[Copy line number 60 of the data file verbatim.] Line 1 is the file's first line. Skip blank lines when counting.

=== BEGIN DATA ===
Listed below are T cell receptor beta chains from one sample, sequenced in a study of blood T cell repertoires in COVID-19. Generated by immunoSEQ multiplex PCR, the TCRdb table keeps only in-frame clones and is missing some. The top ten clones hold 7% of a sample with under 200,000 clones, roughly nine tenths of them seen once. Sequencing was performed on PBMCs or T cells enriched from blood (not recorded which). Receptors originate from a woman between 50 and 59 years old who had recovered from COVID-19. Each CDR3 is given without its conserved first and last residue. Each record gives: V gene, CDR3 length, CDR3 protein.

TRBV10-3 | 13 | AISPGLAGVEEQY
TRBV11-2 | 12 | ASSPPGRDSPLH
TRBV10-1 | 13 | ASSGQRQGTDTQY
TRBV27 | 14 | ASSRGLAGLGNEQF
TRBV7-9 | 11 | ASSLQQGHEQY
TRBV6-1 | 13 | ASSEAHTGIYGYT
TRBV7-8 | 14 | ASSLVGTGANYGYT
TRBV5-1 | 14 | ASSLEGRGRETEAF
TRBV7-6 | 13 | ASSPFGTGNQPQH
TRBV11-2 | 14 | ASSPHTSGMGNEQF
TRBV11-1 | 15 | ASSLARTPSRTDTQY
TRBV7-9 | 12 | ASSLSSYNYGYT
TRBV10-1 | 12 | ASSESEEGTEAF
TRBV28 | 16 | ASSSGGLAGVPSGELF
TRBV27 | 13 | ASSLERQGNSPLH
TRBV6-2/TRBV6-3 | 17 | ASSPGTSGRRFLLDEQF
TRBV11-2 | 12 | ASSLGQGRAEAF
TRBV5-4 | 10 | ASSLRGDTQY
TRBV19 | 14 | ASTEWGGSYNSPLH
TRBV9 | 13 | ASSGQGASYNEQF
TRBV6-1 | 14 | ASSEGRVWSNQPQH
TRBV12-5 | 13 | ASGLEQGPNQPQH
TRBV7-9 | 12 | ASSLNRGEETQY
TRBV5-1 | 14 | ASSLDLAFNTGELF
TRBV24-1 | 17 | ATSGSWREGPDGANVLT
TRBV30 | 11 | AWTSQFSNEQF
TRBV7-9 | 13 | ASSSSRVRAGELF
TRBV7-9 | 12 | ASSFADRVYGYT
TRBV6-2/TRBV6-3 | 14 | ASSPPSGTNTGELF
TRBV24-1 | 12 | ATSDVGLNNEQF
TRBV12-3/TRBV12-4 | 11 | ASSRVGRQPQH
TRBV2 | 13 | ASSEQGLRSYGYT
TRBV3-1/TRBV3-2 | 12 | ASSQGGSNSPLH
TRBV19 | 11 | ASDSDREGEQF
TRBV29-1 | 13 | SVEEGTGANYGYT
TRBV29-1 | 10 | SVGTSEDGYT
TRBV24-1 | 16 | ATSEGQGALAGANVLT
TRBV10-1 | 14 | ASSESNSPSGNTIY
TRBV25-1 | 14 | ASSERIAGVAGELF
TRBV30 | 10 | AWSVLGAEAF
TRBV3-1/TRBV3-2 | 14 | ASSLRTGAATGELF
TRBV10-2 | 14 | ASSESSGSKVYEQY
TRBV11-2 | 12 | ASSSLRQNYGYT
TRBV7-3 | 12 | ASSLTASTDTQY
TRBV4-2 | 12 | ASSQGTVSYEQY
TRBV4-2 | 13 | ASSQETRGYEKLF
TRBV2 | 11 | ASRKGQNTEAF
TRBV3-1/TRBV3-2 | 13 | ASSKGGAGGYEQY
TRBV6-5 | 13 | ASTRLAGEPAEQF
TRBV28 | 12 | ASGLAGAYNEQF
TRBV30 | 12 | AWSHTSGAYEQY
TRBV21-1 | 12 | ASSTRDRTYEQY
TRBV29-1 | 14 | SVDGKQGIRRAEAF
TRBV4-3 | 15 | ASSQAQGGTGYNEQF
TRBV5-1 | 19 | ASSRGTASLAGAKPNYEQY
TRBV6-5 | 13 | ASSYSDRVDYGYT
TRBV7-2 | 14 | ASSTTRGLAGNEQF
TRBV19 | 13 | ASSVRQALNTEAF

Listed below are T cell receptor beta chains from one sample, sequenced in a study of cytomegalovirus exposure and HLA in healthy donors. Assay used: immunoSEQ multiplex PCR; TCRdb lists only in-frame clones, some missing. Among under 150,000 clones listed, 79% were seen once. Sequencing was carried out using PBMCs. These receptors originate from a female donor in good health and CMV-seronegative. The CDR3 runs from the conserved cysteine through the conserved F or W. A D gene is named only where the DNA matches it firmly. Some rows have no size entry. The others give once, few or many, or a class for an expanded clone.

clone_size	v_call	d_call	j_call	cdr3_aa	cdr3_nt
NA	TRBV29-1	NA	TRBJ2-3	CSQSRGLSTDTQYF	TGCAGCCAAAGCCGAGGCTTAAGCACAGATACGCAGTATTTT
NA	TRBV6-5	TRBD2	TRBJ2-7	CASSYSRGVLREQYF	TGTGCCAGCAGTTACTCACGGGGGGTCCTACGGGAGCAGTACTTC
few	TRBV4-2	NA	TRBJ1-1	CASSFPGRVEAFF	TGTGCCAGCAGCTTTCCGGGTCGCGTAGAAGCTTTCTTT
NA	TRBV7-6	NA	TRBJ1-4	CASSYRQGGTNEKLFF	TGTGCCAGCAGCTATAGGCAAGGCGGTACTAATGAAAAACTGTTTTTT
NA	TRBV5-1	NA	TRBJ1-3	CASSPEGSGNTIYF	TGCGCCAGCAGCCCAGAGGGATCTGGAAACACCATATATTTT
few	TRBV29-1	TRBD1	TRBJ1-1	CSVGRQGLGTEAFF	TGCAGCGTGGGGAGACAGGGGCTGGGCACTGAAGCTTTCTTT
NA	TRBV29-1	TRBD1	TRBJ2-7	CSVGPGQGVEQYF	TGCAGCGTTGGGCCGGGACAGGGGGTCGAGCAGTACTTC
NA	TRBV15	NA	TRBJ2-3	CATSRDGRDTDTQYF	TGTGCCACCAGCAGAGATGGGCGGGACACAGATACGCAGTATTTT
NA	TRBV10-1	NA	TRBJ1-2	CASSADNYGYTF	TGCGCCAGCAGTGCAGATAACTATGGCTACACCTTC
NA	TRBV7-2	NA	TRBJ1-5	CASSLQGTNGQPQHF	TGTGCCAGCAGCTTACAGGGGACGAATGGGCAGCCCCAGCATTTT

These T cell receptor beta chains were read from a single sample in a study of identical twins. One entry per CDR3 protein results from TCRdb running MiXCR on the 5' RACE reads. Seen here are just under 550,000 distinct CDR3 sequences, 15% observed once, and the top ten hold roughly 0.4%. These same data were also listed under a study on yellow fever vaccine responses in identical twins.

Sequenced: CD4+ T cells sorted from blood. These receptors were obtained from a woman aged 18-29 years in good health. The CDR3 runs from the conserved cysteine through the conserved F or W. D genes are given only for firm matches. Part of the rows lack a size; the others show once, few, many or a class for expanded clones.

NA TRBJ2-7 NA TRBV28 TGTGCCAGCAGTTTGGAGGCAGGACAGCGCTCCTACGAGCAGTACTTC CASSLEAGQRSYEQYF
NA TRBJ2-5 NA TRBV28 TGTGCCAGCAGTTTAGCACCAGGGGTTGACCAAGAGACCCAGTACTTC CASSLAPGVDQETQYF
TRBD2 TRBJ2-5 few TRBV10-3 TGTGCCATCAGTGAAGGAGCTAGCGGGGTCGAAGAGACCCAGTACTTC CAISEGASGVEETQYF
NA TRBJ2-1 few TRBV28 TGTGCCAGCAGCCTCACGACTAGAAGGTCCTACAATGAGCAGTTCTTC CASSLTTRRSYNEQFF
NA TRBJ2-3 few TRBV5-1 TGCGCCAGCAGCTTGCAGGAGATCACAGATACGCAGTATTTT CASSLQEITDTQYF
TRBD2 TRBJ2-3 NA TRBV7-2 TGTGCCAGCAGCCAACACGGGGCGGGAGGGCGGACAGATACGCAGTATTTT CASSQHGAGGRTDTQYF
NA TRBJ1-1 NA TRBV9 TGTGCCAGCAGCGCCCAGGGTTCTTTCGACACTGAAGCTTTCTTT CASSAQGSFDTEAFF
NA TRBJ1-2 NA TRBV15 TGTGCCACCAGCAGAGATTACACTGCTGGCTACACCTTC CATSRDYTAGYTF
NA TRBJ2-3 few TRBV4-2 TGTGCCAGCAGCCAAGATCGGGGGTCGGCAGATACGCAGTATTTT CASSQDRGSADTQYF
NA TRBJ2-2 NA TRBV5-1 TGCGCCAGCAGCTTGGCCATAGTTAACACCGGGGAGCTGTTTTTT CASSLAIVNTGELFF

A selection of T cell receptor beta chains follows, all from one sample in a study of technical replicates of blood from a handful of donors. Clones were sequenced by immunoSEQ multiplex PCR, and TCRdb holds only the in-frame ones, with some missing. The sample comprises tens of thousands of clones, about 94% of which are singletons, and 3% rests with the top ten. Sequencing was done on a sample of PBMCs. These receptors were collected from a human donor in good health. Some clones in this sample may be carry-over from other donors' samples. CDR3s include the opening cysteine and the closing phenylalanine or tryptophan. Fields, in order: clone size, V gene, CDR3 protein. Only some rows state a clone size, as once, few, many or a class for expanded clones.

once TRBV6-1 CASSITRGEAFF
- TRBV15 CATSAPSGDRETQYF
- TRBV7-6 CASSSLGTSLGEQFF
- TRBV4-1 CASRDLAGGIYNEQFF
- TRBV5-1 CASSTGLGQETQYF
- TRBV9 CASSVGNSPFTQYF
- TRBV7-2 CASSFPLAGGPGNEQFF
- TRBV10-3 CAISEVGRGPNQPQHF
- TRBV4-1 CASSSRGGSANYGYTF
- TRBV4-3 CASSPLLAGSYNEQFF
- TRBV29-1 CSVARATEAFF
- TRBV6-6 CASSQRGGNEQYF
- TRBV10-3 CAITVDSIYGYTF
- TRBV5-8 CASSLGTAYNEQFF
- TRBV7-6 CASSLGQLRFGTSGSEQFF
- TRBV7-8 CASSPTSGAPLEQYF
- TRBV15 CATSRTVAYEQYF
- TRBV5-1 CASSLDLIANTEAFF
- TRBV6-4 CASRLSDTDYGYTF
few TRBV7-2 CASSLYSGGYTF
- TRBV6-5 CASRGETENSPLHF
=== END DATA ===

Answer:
Listed below are T cell receptor beta chains from one sample, sequenced in a study of cytomegalovirus exposure and HLA in healthy donors. Assay used: immunoSEQ multiplex PCR; TCRdb lists only in-frame clones, some missing. Among under 150,000 clones listed, 79% were seen once. Sequencing was carried out using PBMCs. These receptors originate from a female donor in good health and CMV-seronegative. The CDR3 runs from the conserved cysteine through the conserved F or W. A D gene is named only where the DNA matches it firmly. Some rows have no size entry. The others give once, few or many, or a class for an expanded clone.